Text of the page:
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Study Guide: Macbeth: Language

The Elizabethans were an audience of listeners. They would say, ‘I’m going to hear a play,’ not ‘I’m going to see a play.’ The Elizabethan audience would pick up on words and their various meanings that we wouldn’t. 

Marjorie Garber, Shakespearean Scholar

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The content in the following boxes on  Figures of Speech in Macbeth is taken from Shakespeare, William, Macbeth: With an Introduction and NotesEd. K Deighton, London: Macmillan and Company, 1896, on Shakespeare Online<> 


Simile (Lat. similis, like) is a comparison between two things.

"This is the sergeant

Who like a good and hardy soldier fought

'Gainst my captivity." I. ii. 3-5.

"Doubtful it stood;

As two spent swimmers, that do cling together

And choke their art." I. ii. 7-9.

"As thick as hail came post with post." I. iii. 97.

"But like a man he died." V. viii. 43.


Apostrophe (Gr. apo, aside; strepho, I turn) is a figure in which a person or thing is addressed. The speaker 'turns aside' from his main theme to address some person or thing.

"Come, you spirits

That tend on mortal thoughts," etc. I. v. 38-48.

"Come, thick night,

And pall thee in the dunnest smoke of hell," etc. I. v. 48-52.

"Come, let me clutch thee.

I have thee not, and yet I see thee still," etc. II. i. 34-47.


Antithesis (Gr. anti, against; tithemi, I place) is a figure by which words or sentences are placed in direct contrast. 

"So foul and fair a day I have not seen." I. iii. 38.

"Look like the innocent flower.
But be the serpent under 't.
" I. v. 63, 64. 

"False face must hide what the false heart doth know. I. vii. 82. 

"It cannot be call'd our mother, but our grave." IV. iii. 166. 


Alliteration is the frequent recurrence of the same initial letter or sound. The following are a few of the examples to be found in this play: 

"Where the Norwegian banners flout the sky
And fan our people cold." I. ii. 49. 

"And yet wouldst wrongly win." I. v. 20. 

"After life's fitful fever he sleeps well." III. ii. 23.

"I am cabin'd, cribb'd, confined." III. iv. 24. 

"To doff their dire distresses." IV. iii. 188. 

"And so his knell is knoll'd." V. viii. 60. 


Metaphor (Gr. meta, change; phero, I carry) is a figure of substitution; one thing is put for, or said to be, another. Metaphor is a simile with the words like or as omitted.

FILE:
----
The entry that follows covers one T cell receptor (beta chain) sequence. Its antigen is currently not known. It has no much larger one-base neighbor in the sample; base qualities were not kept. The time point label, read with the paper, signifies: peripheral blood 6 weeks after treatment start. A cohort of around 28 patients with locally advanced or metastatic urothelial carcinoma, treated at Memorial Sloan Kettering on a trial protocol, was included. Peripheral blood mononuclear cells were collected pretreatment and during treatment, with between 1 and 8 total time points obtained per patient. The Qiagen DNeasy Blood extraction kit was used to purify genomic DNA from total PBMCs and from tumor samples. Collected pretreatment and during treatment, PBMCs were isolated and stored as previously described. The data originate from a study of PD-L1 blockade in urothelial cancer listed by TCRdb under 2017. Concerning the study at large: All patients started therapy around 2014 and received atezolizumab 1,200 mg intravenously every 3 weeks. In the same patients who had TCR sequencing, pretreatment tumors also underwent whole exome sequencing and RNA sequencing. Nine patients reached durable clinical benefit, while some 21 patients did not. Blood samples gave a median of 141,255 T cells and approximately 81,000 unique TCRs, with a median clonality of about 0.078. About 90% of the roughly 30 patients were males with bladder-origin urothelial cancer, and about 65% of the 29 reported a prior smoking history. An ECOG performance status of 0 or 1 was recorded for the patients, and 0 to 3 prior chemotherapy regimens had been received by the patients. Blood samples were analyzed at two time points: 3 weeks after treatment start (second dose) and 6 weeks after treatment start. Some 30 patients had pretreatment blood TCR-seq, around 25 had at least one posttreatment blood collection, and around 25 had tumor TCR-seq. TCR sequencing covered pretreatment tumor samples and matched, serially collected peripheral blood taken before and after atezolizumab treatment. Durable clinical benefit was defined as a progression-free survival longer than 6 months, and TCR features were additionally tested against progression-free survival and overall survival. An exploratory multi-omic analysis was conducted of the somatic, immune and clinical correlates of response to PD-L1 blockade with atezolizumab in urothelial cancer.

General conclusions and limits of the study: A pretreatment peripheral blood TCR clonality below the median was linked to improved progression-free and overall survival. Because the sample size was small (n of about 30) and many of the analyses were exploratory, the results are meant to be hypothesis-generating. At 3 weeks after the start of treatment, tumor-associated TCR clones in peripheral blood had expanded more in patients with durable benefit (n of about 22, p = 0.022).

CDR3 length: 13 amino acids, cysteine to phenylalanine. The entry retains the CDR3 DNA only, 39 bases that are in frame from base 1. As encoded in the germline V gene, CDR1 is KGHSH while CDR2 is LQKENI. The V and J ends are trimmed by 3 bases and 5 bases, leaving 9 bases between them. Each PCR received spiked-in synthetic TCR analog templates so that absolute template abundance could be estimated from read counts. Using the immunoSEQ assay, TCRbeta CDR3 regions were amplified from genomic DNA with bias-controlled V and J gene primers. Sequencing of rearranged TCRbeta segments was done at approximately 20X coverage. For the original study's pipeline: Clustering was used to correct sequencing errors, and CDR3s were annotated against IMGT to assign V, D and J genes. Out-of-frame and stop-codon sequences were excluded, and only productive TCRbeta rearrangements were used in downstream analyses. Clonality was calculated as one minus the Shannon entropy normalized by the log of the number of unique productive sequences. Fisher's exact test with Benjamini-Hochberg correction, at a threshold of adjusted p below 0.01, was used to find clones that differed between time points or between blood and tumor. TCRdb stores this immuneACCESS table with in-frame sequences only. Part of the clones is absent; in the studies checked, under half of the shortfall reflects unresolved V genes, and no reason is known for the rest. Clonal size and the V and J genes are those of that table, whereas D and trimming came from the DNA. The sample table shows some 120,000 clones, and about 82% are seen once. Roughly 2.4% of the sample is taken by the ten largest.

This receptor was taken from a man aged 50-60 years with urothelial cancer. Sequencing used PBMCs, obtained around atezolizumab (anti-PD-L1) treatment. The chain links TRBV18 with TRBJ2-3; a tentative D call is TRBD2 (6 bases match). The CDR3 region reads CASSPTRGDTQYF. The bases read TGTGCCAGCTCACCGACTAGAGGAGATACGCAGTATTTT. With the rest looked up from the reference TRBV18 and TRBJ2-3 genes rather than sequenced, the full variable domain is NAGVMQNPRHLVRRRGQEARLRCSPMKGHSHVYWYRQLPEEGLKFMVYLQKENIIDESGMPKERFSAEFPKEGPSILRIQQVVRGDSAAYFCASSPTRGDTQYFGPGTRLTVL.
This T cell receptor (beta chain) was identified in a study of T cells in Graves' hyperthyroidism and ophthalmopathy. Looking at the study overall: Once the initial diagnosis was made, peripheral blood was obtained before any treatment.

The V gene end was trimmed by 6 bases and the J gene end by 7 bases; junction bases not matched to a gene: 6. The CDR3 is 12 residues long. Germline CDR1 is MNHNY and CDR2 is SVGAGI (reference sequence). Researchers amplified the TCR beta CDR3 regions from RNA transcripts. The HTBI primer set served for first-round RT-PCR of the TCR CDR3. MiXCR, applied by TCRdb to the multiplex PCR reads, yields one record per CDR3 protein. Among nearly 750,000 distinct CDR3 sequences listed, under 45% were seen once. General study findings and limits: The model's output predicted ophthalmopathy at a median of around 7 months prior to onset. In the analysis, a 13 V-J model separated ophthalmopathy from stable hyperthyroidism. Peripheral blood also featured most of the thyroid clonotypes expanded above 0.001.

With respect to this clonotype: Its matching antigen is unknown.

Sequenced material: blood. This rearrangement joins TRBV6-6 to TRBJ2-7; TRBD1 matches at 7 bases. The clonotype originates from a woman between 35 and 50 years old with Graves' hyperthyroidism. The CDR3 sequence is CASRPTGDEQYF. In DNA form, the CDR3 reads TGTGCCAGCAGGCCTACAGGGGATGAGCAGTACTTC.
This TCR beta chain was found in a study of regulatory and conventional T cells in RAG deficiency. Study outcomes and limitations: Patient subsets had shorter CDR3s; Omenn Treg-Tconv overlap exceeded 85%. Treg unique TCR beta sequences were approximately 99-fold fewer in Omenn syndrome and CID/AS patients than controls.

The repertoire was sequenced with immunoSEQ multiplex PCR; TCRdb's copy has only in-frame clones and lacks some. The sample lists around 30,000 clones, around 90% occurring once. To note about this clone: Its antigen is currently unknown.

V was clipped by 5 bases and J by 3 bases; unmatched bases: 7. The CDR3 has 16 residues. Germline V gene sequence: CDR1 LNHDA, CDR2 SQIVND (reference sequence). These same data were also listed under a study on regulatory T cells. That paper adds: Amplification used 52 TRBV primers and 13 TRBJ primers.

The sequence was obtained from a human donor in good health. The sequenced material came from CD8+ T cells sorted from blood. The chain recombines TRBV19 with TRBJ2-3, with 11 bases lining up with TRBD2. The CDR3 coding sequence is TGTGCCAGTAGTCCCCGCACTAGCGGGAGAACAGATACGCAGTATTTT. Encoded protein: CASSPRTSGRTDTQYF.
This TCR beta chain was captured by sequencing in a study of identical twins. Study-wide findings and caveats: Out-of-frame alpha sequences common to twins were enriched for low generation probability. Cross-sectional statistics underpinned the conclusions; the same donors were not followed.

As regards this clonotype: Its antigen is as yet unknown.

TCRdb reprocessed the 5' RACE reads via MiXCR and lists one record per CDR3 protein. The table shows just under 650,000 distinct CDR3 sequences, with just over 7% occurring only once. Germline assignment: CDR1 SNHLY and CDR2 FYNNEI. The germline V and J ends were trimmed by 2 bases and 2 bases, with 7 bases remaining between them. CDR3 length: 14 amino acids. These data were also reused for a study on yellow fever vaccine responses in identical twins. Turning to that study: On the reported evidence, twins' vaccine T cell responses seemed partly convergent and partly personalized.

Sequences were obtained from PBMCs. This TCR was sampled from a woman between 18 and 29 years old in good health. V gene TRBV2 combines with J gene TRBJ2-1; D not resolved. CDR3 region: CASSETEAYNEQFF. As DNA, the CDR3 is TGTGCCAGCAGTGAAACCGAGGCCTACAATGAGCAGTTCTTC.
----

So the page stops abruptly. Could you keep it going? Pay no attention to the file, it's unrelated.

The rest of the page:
"Kind gentlemen, your pains,

Are register'd, where every day I turn

The leaf to read them." I. iii. 150, 151.

"I have bought

Golden opinions from all sorts of people,

Which would be worn now in their newest gloss." I. vii. 32-34. Read more...


Euphemism (Gr. eu well; phemi, I speak) is a figure by which a harsh or offensive idea is stated in an inoffensive manner.

"He that's coming

Must be provided for: and you shall put

This night's great business into my despatch." I. v. 64-66.

(This is Lady Macbeth's way of speaking of the intended murder.)

"Is he dispatch'd?" III. iv. 15.

(This is Macbeth's way of speaking of Banquo's murder.)


 Irony (Gr. eiron, a dissembler) is a figure of disguise: it is a mode of expression in which the meaning is contrary to the words.

"Was not that nobly done? Ay, and wisely too; 
For 'twould have angered any heart alive 
To hear the men deny't." III. vi 14-16. 
(All the first part of the speech of Lennox — III. vi. 1-20 — is ironical.)

Macd. "How does my wife? 
Ross. Why, well.
Macd. And all my children?
Ross. Well too. 


Personification (Lat. persona, a mask, a person) is a figure in which lifeless things are spoken of as persons.

"My gashes cry for help." I. ii. 41.

"I think our country sinks beneath the yoke;

It weeps, it bleeds. IV. iii 39-40.

"Our castle's strength

Will laugh a siege to scorn." V. v. 2, 3.


Hyperbole (Gr. hyper, over; batto, I throw) is a figure by which things are represented as being greater or less than they really are. Hyperbole is an exaggerated statement.

"What hands are here? ha! they pluck out mine eyes. Will all great Neptune's ocean wash this blood Clean from my hand? No, this hand will rather. The multitudinous seas incarnadine, Making the green one red." II. i. 123-127.

"Thy crown does scar mine eye-balls." IV. i. 113.

"Let us seek out some desolate shade, and there,

Weep our sad bosoms empty." IV. iii. 1, 2.

"This tyrant, whose sole name blisters our tongues." IV. iii. 11.


Metonymy (Gr. meta, change; onoma, a name) is a figure which substitutes the name of one thing for the name of another with which it is in some way connected.

"That trusted home 
Might yet enkindle you unto the crown." I. iii. 121. 
(Here 'the crown' is used for the office it represents, namely that of king.)

"A little water clears us of this deed." II. i. 130. 
(Here 'deed' is substituted for blood, a result of the deed.) 

 "I drink to the general joy o' the whole table." III. iv. 89. 
(Here 'table' is used for those seated at the table.) 

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